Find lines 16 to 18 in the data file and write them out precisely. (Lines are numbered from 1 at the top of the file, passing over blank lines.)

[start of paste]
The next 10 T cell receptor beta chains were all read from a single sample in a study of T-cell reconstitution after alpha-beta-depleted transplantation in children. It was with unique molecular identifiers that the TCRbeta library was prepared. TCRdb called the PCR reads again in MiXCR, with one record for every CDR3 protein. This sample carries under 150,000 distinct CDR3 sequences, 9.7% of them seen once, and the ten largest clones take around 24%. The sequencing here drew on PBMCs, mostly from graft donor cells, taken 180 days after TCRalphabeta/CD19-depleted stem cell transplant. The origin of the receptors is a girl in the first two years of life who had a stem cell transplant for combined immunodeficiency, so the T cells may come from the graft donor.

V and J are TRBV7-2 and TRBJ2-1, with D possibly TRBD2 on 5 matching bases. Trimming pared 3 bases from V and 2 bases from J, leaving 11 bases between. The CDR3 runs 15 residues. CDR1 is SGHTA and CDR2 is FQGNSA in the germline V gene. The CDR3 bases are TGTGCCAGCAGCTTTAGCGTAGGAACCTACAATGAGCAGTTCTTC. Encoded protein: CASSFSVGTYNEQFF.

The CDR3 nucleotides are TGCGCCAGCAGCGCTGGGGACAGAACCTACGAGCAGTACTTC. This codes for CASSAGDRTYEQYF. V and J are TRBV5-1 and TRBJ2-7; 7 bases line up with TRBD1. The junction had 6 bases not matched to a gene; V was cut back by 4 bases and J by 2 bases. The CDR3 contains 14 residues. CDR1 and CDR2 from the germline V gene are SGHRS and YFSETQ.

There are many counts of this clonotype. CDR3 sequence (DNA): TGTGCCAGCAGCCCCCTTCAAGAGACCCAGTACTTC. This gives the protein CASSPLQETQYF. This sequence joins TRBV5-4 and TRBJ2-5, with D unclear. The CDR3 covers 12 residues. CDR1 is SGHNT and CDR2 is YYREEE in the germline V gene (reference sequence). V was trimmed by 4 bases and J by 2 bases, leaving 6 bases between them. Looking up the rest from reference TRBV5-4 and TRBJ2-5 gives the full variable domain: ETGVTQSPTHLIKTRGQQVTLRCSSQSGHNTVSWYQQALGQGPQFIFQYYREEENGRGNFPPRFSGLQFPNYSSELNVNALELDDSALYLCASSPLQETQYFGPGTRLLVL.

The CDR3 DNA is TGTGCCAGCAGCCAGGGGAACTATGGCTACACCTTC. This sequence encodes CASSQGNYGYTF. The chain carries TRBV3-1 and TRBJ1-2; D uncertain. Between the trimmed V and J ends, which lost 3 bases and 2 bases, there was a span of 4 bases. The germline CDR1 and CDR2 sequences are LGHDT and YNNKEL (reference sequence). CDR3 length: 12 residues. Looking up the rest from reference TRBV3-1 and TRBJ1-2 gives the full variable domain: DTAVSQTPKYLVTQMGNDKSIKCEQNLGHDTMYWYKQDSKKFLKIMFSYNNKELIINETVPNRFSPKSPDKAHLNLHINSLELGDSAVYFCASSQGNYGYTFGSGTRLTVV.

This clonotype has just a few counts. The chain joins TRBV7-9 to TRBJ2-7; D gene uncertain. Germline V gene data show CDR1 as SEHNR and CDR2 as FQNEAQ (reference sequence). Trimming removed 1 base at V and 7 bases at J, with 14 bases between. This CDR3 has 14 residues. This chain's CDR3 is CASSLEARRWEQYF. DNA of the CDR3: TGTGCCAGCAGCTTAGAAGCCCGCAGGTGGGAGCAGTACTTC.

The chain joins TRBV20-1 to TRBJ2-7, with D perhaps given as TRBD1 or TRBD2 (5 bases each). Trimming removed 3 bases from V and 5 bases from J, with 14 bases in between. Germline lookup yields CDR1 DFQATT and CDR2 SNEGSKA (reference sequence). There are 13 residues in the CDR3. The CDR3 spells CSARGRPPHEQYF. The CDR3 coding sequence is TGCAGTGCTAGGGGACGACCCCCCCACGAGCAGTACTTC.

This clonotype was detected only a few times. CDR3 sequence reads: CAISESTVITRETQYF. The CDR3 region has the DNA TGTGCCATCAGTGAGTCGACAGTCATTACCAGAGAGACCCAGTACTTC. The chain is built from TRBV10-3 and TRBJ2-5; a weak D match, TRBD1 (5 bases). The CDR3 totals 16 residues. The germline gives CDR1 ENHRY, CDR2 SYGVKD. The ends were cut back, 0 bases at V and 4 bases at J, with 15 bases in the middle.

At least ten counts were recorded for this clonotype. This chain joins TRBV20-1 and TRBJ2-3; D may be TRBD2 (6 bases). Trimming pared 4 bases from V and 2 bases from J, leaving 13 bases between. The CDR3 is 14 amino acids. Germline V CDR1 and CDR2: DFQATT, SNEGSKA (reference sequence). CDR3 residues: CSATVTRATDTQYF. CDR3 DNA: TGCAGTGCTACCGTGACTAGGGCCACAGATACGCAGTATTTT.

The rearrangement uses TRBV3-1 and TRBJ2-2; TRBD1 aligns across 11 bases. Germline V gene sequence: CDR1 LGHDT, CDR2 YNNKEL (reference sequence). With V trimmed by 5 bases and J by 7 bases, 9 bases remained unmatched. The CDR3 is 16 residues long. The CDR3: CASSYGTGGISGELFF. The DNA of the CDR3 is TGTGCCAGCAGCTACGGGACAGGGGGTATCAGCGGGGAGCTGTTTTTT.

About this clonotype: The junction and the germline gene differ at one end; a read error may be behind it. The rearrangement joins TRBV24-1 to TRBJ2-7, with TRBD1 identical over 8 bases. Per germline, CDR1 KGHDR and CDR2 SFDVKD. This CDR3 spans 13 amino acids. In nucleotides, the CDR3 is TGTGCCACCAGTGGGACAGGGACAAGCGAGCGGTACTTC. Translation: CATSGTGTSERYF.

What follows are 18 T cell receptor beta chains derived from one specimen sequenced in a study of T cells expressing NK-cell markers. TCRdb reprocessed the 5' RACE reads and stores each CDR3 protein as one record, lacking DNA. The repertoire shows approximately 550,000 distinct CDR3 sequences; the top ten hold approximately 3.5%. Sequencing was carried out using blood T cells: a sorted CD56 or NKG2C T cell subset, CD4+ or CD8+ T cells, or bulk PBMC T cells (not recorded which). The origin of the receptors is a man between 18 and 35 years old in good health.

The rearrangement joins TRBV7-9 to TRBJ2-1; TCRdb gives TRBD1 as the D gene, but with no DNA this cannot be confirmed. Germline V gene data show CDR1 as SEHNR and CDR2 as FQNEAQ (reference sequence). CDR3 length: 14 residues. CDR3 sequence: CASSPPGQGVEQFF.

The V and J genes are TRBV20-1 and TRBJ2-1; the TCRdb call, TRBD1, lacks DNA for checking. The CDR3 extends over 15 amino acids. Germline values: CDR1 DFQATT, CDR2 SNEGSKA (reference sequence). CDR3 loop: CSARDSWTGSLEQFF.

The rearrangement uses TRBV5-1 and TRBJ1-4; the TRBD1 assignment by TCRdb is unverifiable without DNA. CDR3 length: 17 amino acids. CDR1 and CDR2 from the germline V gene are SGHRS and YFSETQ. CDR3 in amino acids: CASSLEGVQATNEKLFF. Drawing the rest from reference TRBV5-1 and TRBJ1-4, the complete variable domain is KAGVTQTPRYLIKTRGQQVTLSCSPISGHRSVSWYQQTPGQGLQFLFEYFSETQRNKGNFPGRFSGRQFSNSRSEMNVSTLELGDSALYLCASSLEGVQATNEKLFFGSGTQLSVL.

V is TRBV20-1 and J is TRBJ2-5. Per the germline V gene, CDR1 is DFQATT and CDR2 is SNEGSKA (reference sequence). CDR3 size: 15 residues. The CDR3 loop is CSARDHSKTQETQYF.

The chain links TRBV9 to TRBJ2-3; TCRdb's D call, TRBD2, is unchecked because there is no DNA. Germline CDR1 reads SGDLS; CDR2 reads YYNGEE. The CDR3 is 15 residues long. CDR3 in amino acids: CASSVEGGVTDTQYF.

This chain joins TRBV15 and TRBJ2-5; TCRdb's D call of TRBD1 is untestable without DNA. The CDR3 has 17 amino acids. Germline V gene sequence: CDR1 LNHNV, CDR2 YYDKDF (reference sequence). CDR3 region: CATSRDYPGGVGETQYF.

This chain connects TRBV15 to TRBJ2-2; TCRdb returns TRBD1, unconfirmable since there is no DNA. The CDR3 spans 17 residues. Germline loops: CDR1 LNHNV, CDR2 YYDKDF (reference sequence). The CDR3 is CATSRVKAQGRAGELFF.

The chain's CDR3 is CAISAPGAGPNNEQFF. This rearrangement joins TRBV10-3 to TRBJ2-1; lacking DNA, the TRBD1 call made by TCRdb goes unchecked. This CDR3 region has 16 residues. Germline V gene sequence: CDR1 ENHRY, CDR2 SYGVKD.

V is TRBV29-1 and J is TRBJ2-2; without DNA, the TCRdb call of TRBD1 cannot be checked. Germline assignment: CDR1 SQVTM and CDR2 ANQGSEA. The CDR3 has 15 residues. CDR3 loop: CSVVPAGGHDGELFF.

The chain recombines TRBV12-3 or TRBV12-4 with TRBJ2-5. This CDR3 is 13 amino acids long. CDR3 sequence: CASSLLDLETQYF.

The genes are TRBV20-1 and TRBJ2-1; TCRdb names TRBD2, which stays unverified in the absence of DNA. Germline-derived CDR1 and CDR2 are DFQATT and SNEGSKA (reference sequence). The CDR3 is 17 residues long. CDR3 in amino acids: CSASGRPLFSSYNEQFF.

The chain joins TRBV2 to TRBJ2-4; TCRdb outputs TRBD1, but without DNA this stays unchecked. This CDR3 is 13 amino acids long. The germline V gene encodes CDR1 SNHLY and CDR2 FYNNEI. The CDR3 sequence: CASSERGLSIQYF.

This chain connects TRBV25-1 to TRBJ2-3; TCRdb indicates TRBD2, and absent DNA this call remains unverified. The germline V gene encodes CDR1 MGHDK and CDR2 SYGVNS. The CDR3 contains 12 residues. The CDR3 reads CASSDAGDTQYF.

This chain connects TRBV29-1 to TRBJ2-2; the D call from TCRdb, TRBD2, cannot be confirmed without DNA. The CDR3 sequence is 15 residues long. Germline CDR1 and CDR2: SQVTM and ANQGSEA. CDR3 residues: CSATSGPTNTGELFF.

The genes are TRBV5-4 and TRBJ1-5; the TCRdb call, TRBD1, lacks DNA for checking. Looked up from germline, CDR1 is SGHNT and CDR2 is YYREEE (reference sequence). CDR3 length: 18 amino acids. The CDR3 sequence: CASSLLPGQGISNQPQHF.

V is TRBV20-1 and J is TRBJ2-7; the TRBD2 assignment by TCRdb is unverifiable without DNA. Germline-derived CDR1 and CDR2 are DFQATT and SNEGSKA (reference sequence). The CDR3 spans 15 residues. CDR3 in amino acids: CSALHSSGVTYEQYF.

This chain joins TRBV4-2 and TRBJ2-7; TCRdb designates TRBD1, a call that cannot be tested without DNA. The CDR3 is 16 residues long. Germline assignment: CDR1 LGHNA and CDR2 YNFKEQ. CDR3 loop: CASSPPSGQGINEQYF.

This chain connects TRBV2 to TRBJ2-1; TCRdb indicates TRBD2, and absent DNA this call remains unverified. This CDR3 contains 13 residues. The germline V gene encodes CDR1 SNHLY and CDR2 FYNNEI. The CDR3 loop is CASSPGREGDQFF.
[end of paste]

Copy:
V is TRBV20-1 and J is TRBJ2-5. Per the germline V gene, CDR1 is DFQATT and CDR2 is SNEGSKA (reference sequence). CDR3 size: 15 residues. The CDR3 loop is CSARDHSKTQETQYF.

The chain links TRBV9 to TRBJ2-3; TCRdb's D call, TRBD2, is unchecked because there is no DNA. Germline CDR1 reads SGDLS; CDR2 reads YYNGEE. The CDR3 is 15 residues long. CDR3 in amino acids: CASSVEGGVTDTQYF.

This chain joins TRBV15 and TRBJ2-5; TCRdb's D call of TRBD1 is untestable without DNA. The CDR3 has 17 amino acids. Germline V gene sequence: CDR1 LNHNV, CDR2 YYDKDF (reference sequence). CDR3 region: CATSRDYPGGVGETQYF.